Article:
Abstract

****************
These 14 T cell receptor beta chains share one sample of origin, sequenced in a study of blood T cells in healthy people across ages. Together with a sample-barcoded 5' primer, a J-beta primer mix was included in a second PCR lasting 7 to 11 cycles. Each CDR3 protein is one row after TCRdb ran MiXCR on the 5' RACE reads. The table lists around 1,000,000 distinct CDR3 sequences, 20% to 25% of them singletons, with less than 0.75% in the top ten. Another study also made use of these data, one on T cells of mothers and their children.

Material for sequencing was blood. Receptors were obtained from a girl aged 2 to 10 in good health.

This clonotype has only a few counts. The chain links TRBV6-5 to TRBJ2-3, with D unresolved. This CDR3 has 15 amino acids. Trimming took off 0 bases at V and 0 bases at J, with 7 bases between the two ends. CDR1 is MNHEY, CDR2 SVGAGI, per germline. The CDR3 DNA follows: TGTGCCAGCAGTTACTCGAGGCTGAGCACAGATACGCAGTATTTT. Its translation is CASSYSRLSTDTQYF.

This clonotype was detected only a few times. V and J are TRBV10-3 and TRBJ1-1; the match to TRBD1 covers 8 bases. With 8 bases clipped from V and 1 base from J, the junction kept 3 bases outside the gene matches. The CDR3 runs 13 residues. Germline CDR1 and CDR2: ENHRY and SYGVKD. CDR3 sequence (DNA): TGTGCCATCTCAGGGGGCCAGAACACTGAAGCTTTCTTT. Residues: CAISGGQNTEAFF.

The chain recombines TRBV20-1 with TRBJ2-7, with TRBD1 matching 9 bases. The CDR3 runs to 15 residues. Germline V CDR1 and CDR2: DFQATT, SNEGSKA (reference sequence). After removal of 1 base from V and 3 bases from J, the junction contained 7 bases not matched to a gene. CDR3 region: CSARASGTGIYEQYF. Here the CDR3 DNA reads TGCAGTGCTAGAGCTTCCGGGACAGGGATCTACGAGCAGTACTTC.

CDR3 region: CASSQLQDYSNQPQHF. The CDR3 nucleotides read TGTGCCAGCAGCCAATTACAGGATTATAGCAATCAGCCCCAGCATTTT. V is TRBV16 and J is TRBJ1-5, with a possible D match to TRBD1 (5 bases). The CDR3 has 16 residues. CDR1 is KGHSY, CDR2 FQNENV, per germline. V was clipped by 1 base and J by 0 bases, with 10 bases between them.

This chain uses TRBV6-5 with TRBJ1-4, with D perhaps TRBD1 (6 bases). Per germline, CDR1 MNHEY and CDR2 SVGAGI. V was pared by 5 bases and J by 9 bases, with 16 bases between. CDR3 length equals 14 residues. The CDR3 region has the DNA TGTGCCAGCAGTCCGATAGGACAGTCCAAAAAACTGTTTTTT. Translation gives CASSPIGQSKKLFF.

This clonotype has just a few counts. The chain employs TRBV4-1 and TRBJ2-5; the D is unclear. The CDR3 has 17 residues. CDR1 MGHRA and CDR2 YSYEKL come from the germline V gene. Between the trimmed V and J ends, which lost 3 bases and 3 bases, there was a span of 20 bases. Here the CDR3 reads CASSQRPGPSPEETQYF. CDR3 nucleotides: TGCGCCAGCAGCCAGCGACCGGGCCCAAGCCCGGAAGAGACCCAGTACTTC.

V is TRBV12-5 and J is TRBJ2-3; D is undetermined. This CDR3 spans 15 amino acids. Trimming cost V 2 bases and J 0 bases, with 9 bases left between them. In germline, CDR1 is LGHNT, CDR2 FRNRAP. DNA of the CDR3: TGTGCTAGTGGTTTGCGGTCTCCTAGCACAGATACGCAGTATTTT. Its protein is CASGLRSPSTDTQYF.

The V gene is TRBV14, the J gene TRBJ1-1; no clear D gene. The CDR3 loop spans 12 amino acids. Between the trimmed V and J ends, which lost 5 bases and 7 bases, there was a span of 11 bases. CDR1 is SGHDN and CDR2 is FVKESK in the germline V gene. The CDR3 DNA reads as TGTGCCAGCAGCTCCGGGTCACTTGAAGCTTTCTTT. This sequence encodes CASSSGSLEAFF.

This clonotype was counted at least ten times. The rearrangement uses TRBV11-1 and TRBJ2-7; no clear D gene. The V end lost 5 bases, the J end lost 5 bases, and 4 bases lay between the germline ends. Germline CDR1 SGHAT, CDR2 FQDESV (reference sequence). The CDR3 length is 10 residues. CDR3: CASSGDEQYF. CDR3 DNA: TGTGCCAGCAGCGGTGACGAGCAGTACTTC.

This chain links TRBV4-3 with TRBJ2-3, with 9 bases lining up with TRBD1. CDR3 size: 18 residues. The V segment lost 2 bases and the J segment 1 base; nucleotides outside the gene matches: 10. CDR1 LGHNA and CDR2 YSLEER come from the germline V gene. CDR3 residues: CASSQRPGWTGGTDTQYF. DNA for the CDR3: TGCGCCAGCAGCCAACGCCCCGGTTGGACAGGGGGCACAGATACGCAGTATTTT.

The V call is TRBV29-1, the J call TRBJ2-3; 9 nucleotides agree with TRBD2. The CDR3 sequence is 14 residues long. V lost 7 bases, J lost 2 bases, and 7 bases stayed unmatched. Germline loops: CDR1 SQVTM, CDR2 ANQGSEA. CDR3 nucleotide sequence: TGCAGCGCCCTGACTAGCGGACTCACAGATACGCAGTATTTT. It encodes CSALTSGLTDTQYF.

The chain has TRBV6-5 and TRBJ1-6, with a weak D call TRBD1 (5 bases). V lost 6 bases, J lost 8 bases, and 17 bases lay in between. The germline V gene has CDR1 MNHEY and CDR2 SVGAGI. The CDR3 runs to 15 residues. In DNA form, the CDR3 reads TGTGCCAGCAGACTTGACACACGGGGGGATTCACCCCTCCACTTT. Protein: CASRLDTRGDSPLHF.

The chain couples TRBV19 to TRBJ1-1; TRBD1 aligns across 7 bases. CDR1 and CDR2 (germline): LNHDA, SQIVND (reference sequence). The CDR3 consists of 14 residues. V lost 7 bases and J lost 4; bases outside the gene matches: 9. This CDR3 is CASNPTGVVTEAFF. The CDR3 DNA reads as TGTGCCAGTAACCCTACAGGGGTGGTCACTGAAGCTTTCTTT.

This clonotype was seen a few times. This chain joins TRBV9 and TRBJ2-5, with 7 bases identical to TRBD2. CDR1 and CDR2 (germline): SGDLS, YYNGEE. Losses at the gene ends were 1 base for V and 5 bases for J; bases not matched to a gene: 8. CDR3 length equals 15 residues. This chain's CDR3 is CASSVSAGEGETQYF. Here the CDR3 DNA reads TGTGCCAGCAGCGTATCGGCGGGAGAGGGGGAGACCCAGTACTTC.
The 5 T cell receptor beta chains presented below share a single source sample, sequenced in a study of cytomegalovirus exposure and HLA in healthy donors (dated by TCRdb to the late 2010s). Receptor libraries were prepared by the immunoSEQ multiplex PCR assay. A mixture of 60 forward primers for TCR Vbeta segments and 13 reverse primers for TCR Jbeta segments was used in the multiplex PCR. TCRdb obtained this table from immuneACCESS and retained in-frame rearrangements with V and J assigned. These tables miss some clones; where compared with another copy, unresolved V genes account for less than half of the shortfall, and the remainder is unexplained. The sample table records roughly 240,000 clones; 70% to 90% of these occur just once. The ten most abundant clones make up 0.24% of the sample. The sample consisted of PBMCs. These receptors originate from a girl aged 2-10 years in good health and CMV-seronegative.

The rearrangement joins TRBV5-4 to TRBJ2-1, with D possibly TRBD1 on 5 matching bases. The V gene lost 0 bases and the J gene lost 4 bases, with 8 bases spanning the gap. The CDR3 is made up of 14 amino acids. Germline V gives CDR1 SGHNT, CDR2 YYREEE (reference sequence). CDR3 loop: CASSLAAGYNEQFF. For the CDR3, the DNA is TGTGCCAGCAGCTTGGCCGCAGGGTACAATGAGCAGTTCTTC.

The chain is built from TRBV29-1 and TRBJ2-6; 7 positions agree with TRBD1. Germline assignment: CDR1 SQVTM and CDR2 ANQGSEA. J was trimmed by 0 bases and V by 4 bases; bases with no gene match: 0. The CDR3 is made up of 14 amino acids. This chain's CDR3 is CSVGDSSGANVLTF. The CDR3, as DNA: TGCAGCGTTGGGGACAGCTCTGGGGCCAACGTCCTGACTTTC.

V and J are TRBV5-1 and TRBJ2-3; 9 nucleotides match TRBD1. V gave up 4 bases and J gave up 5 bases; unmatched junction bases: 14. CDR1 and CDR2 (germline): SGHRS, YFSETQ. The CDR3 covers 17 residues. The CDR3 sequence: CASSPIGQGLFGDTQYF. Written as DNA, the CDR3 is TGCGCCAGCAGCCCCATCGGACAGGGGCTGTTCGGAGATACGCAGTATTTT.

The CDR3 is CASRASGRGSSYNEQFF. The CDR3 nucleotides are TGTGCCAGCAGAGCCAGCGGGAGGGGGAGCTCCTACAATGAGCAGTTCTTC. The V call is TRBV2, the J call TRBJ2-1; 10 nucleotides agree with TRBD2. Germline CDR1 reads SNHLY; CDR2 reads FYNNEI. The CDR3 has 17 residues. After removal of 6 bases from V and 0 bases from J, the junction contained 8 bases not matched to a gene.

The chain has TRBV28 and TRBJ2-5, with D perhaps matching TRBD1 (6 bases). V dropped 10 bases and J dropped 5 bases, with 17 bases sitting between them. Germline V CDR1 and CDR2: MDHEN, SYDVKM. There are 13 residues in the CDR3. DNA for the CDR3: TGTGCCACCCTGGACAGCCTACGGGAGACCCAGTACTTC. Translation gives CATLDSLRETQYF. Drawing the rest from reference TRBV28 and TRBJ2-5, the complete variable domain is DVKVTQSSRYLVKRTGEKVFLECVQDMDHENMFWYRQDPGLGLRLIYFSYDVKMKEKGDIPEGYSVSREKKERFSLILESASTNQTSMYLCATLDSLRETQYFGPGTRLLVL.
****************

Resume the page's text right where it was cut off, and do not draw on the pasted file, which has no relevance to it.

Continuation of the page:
The jet of kerosene into high-temperature and high-speed air crossflow was studied experimentally, to study the characteristics of penetration and evaporation in afterburner. A fuel injection bar with a 0.6 mm diameter plain orifice was used in the experiment. The angle between jet and air flow was 90°. The tests were conducted at atmospheric pressure. The air temperature was between 400 °C to 800 °C, and the air velocity increased from 100 m/s to 250 m/s, which was close to the working condition of the afterburner. The jet flow rate also increased from 5 kg/h to 40 kg/h. Fuel-PLIF was used to visualize the trajectory and structure of the jet trajectory. It was observed that the core region of the jet (the largest volume flow) was close to the windward side, and the leeward side of the jet had a relatively wide peripheral area due to the shear of the high-speed airflow. The jet trajectory is affected by viscosity force, inertia force and surface tension in different proportion under high-temperature and high-speed airflow. The jet penetration is related to the momentum ratio (q), air flow Weber number (We0), and aerodynamic Weber number (Wea). In experiment, q ranged from 2 to 236, We0 ranged from 72 to 735, and Wea ranged from 0.36–41. The relationship between penetration to these variables was established. The plume width and evaporation distance under different test conditions were compared. The results show that the plume width varied within a narrow range in high-temperature and high-speed air crossflow, and the fuel evaporation distance was much more affected by the fuel flow than the airflow condition, basically in a linear correlation with fuel flow. The results are of great significance to the size design and arrangement of the stabilizers in afterburners.

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